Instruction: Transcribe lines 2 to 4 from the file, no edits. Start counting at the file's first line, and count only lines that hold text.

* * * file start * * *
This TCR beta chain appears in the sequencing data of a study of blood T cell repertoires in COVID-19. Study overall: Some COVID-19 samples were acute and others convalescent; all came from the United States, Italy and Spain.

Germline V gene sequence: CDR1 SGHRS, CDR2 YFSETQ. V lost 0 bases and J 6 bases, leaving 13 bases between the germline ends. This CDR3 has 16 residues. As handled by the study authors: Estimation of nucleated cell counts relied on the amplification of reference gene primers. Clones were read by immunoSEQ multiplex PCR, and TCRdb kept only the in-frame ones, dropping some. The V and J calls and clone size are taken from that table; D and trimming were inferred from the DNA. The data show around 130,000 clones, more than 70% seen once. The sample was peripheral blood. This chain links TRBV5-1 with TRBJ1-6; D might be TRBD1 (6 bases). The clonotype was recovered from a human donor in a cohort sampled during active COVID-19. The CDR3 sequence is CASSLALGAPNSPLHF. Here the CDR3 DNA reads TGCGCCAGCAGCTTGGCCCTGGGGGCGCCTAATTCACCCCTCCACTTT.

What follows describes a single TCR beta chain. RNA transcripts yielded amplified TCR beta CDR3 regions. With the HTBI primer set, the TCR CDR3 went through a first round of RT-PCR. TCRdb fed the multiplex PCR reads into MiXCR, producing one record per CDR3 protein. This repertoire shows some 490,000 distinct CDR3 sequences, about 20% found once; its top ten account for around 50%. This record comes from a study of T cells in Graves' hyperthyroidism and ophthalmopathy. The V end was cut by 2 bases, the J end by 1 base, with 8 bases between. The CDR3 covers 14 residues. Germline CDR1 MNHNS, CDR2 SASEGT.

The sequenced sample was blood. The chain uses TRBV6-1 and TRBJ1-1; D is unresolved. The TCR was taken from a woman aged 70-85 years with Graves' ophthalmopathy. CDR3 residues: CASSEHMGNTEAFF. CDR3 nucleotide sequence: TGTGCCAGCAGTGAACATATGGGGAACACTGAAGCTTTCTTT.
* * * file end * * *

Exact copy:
Germline V gene sequence: CDR1 SGHRS, CDR2 YFSETQ. V lost 0 bases and J 6 bases, leaving 13 bases between the germline ends. This CDR3 has 16 residues. As handled by the study authors: Estimation of nucleated cell counts relied on the amplification of reference gene primers. Clones were read by immunoSEQ multiplex PCR, and TCRdb kept only the in-frame ones, dropping some. The V and J calls and clone size are taken from that table; D and trimming were inferred from the DNA. The data show around 130,000 clones, more than 70% seen once. The sample was peripheral blood. This chain links TRBV5-1 with TRBJ1-6; D might be TRBD1 (6 bases). The clonotype was recovered from a human donor in a cohort sampled during active COVID-19. The CDR3 sequence is CASSLALGAPNSPLHF. Here the CDR3 DNA reads TGCGCCAGCAGCTTGGCCCTGGGGGCGCCTAATTCACCCCTCCACTTT.

What follows describes a single TCR beta chain. RNA transcripts yielded amplified TCR beta CDR3 regions. With the HTBI primer set, the TCR CDR3 went through a first round of RT-PCR. TCRdb fed the multiplex PCR reads into MiXCR, producing one record per CDR3 protein. This repertoire shows some 490,000 distinct CDR3 sequences, about 20% found once; its top ten account for around 50%. This record comes from a study of T cells in Graves' hyperthyroidism and ophthalmopathy. The V end was cut by 2 bases, the J end by 1 base, with 8 bases between. The CDR3 covers 14 residues. Germline CDR1 MNHNS, CDR2 SASEGT.

The sequenced sample was blood. The chain uses TRBV6-1 and TRBJ1-1; D is unresolved. The TCR was taken from a woman aged 70-85 years with Graves' ophthalmopathy. CDR3 residues: CASSEHMGNTEAFF. CDR3 nucleotide sequence: TGTGCCAGCAGTGAACATATGGGGAACACTGAAGCTTTCTTT.